As we recently reported, on October 20, the IRS announced the implementation of new measures developed in collaboration with state taxing authorities and tax industry leaders to prevent identity theft in refund fraud. On November 19, the IRS announced the latest step in this collaborative effort that began in March.
The “Taxes. Security. Together.” campaign is designed to raise public awareness that even routine actions on the internet and personal devices can affect the safety of individuals’ financial and tax data. Because the majority of tax returns are prepared on laptops, desktops, or smartphones, and because many will receive new devices during the holiday season, the campaign is designed to ensure that the public prepares taxes on secure devices. “The IRS, the states, and the tax industry are putting in place even tougher safeguards for 2016,” said IRS Commissioner John Koskinen. “But, we need the public’s help. We need people to join with us and take an active role in protecting their personal and financial data from thieves.”
As part of the campaign, the IRS will release weekly tax tips on Mondays continuing through the start of tax season in January. The tips focus on steps people can take to secure their personal devices, avoid phishing scams, and protect personal information.
On November 23, the IRS released the first Tax Tip, which outlined seven ways people can protect their computers:
- Understand and use security software, including essential tools such as a firewall, virus/malware protection, file encryption, anti-spam software, and pop-up blockers.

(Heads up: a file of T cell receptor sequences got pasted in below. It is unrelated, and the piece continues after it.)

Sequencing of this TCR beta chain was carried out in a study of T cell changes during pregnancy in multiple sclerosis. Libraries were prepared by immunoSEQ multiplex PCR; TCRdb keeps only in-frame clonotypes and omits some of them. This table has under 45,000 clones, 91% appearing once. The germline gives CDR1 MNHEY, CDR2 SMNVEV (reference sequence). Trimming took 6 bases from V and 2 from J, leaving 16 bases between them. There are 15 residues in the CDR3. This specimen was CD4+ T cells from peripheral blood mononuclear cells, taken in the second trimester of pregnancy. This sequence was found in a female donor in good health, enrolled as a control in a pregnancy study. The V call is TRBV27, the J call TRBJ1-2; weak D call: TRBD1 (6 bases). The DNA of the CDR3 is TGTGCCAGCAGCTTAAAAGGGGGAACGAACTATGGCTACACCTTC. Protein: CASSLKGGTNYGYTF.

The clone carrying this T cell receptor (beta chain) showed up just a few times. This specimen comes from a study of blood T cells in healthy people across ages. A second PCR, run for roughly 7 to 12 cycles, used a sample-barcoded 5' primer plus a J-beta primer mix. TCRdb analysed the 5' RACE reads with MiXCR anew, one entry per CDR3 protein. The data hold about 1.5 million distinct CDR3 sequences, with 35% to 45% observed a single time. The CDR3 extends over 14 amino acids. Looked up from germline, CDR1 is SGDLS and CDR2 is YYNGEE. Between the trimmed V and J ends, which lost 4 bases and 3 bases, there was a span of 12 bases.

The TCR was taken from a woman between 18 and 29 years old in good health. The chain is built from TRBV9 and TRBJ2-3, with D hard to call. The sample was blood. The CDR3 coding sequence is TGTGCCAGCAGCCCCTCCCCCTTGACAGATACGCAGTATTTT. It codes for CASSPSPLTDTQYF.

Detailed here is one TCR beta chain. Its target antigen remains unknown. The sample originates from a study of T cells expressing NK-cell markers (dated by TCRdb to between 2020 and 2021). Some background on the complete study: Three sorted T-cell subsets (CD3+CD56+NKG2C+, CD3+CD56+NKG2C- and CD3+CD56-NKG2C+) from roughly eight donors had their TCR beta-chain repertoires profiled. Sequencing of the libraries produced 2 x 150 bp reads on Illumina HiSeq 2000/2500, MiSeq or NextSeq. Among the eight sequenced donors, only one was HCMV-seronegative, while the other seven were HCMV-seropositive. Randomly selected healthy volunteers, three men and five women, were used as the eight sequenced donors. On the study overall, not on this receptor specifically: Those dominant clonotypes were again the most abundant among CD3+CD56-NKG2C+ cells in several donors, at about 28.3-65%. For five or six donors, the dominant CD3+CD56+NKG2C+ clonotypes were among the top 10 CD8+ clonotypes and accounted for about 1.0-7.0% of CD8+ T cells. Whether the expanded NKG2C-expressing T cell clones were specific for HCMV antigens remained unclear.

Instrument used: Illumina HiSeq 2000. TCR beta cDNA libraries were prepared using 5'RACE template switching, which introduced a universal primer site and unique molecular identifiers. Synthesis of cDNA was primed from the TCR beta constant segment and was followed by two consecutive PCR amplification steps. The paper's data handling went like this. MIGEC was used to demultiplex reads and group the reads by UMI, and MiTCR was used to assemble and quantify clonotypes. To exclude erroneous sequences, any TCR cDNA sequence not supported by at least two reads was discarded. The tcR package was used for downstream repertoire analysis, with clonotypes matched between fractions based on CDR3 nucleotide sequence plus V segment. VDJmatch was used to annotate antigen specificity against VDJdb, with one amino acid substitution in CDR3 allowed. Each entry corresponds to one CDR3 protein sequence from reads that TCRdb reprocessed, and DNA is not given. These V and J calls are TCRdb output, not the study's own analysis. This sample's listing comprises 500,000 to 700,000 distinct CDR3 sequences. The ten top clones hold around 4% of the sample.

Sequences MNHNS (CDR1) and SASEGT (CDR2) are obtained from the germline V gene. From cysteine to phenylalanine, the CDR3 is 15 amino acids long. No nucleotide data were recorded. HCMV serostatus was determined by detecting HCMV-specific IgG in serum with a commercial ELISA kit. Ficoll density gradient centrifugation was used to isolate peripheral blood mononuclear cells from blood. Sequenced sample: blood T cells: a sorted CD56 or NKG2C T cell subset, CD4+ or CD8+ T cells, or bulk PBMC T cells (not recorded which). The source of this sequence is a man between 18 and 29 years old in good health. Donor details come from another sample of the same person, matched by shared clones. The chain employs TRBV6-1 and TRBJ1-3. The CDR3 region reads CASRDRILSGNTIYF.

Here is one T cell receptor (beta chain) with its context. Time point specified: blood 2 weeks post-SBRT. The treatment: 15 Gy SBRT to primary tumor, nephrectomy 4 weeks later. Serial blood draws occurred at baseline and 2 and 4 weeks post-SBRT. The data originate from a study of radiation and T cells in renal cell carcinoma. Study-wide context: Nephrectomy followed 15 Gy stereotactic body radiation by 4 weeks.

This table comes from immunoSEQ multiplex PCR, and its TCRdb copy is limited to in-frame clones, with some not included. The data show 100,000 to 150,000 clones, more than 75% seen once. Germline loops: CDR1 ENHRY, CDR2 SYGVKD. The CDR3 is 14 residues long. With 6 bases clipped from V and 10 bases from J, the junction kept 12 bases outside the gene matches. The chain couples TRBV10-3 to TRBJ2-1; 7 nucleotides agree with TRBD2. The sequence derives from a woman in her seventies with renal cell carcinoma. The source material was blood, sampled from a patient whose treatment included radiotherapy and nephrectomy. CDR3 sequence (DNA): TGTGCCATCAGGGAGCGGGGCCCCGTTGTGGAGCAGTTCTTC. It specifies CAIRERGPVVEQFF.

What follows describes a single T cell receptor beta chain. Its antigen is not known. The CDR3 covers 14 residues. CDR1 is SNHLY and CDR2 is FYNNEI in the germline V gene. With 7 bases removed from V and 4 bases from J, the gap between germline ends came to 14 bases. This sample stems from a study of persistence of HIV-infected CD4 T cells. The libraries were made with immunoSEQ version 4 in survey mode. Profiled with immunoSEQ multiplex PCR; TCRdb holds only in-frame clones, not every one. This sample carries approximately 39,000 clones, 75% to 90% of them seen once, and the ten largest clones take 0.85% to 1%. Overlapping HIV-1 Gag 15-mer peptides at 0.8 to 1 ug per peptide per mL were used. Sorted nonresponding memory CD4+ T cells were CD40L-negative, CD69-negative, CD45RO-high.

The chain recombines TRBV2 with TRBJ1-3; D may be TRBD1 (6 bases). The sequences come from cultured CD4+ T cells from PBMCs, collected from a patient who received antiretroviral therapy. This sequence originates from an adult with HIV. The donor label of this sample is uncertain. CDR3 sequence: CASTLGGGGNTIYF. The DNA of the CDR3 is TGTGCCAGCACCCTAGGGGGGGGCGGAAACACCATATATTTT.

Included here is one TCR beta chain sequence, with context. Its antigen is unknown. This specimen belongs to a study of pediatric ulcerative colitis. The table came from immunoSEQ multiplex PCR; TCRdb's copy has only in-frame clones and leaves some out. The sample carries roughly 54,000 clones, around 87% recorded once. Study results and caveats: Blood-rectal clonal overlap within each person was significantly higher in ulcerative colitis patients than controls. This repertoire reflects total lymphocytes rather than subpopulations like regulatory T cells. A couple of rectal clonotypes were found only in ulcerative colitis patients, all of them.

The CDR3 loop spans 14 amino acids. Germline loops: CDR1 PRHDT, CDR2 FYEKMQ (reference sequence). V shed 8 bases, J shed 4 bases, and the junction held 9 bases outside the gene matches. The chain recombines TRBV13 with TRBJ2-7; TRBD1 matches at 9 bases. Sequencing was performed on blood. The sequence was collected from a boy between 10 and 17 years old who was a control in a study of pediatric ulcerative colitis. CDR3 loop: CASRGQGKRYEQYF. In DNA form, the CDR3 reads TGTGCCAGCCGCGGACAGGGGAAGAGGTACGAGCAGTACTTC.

- Allow security software to update automatically to combat ever-evolving malware.
- When shopping or banking online, ensure that websites use encryption to protect your personal information by only using “https” websites, rather than “http.”
- Use strong passwords with at least 10 to 12 characters and a mix of letters, numbers, and special characters, and avoid using names, birthdays, or other common words.
- Secure your wireless network to prevent other computers from accessing and stealing information from your computer.
- Be cautious when using unsecured public wireless networks as sensitive information sent through websites or mobile apps while on unsecured public networks may be accessed by others.
- Avoid phishing attempts, and never reply to emails, texts, or pop-up messages asking for your personal information.
On November 30, the IRS released the second Tax Tip, which focused on ways to identify and avoid phishing and malware. In phishing scams, criminals pose as a trusted person or organization, such as a friend, a bank, a credit card company, or the IRS, and make phone calls or send emails designed to trick people into sharing personal or financial information. Through emails and websites, criminals can also infect computers with malware, which gives them access to personal devices, thereby enabling them to access sensitive files or track keyboard strokes to gain login information. Thieves can then use the personal and financial information gained through these means to file fraudulent tax returns.
The IRS emphasized that no legitimate organization will ever ask for sensitive information through unsecured methods like email, and the IRS never sends unsolicited emails or makes calls threatening jail or lawsuits unless immediate payment is made.
The Tax Tip outlined six steps people can take to protect themselves from these schemes:
- Avoid suspicious emails that appear to be from the IRS or other companies, and do not click any links in emails you do not recognize.
- Beware of phishing scams that ask you to update or verify your accounts.
- Do not open attachments in emails you do not recognize.
- Download and install software only from websites you know and trust.
- Use security software to block pop-up ads, which can contain viruses.
- Ensure that other family members who use personal devices practice safe online and computer habits.
Additional federal resources: